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After a dazzling SF demo, Portland Global Advisors planned to dump its advisor-dumb Microsoft CRM for Salesforce but the devil was in details
January 22, 2014 — 7:44 AM UTC by Sanders Wommack
Brooke’s Note: The RIA business is the story of individuals leaving big corporations to create a better industry as smaller firms. These smaller firms are tempted to experience the best of both their old and new worlds with strategic partnerships with giants. When we see a situation where an RIA gets more corporate effluent than big-company leverage out of one of these deals, we’re eager to cover it, in detail. Sanders Wommack brings this story alive with a careful debriefing of the Portland Global team.
After handling accounts mostly in the $3-million range, last July the four-person team at Portland Global Advisors launched a revised business plan that called for deliberately going after ultrahigh-net-worth investors — those, for example, with $10 million to $60 million in assets.
The Portland, Maine-based RIA, with $350 million of assets under management, knew that bigger fish demand more of a lure — namely a higher-touch approach that encompasses the emotional and asset-related demands of monumental wealth. See: Are ultra-high-net-worth clients really worth it?.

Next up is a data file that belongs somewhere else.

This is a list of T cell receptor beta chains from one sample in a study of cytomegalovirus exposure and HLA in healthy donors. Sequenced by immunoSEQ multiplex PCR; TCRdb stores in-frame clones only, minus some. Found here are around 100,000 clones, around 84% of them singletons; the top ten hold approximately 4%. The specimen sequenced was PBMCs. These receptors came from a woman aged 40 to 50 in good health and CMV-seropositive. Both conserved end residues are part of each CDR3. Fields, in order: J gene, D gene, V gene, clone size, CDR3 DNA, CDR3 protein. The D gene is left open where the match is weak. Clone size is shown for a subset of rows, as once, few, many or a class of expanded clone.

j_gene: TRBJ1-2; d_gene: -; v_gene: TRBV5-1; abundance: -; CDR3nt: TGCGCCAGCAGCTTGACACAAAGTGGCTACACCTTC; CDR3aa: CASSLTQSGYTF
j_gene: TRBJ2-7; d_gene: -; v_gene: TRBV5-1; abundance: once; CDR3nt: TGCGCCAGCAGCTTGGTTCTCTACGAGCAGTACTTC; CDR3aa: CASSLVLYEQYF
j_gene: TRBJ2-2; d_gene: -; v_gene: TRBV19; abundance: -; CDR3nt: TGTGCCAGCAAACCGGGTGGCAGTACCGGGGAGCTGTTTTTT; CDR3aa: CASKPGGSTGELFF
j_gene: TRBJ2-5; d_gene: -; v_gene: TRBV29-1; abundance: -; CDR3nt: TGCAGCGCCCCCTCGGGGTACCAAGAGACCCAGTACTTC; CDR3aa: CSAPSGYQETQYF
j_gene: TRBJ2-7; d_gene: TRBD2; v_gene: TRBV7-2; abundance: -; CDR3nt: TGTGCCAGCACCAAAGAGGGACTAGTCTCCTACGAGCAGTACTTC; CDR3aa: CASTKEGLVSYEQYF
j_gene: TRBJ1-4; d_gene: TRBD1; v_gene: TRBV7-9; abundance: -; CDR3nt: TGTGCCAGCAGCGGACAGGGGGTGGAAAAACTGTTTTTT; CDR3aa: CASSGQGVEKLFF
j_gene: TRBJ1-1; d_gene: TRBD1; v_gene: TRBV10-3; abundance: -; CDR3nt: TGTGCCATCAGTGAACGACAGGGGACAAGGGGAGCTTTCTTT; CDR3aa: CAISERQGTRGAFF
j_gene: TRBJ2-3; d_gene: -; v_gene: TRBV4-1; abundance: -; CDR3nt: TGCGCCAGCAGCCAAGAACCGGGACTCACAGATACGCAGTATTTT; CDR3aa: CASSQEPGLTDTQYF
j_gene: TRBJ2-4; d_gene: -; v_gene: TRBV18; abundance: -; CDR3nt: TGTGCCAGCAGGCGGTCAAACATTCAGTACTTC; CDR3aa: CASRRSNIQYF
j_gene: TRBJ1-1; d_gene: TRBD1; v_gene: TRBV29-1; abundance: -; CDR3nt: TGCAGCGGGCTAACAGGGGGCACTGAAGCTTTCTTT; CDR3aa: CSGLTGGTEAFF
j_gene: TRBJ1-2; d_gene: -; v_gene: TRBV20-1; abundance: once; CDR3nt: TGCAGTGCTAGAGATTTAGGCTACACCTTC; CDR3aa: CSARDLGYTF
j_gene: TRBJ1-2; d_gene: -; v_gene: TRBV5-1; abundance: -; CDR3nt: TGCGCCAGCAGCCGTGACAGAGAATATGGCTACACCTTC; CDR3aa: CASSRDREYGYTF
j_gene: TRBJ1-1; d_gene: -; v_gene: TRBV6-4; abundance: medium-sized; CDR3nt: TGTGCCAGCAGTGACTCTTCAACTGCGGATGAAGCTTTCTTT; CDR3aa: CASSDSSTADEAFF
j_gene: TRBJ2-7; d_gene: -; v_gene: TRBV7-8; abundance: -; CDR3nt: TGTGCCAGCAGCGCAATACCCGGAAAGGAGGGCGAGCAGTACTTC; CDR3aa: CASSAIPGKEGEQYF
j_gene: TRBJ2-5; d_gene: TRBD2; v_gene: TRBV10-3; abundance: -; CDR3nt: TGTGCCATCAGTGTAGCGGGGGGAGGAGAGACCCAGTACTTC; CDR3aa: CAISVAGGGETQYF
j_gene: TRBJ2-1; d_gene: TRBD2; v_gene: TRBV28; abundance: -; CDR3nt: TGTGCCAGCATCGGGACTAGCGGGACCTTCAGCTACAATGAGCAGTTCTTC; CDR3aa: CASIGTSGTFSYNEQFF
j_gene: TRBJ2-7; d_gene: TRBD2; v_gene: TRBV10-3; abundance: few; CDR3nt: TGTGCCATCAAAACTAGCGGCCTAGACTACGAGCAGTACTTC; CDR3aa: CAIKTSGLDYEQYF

“We’re acting more as a resource than an outsource,” says Derek Jaskulski, Portland Global’s chief financial officer and head of equity research. “It’s an expansion into larger relationships.”
Robust or bust?
That vision prompted the company to reassess its technology. Microsoft’s Business Contact Manager, which the firm had been using for nearly seven years, wasn’t going to be sufficient over the years to come. “We needed something more robust,” says J.B. Sullivan, the firm’s chief executive. See: Why a disconnect between reporting software and advisors to UHNW assets persists — and what makes the problem so thorny.
The Microsoft software also had a more immediate pain point to address, says Jaskulski. “The BCM likes to turn itself off now and then. It disconnects itself from Outlook. Nothing’s lost, but it’s an annoyance sometimes.” The nation’s largest RIA , Ric Edelman, has recently completed a switch from Microsoft to GoldMine and back to Microsoft CRM
After flirting with the idea of replacing its Advent Axys portfolio accounting software with Black Diamond, the principals — Jaskulski, Sullivan, president Richard S.F. Strabley and director of client services Erica B. Olson — decided the greater priority, given the firm’s emerging relationship challenges, lay in upgrading its tilting-toward-obsolescence customer relationship management software.
The firm narrowed the field to two finalists in the bid to replace BCM. Redtail Technology, tailored for RIAs, got a close look but the firm ultimately went with the industry leader and tech-world darling, 'SalesForce”:http://www.riabiz.com/d/71067. See: Review: How Redtail got hot fast among RIAs and how it plans to leapfrog itself.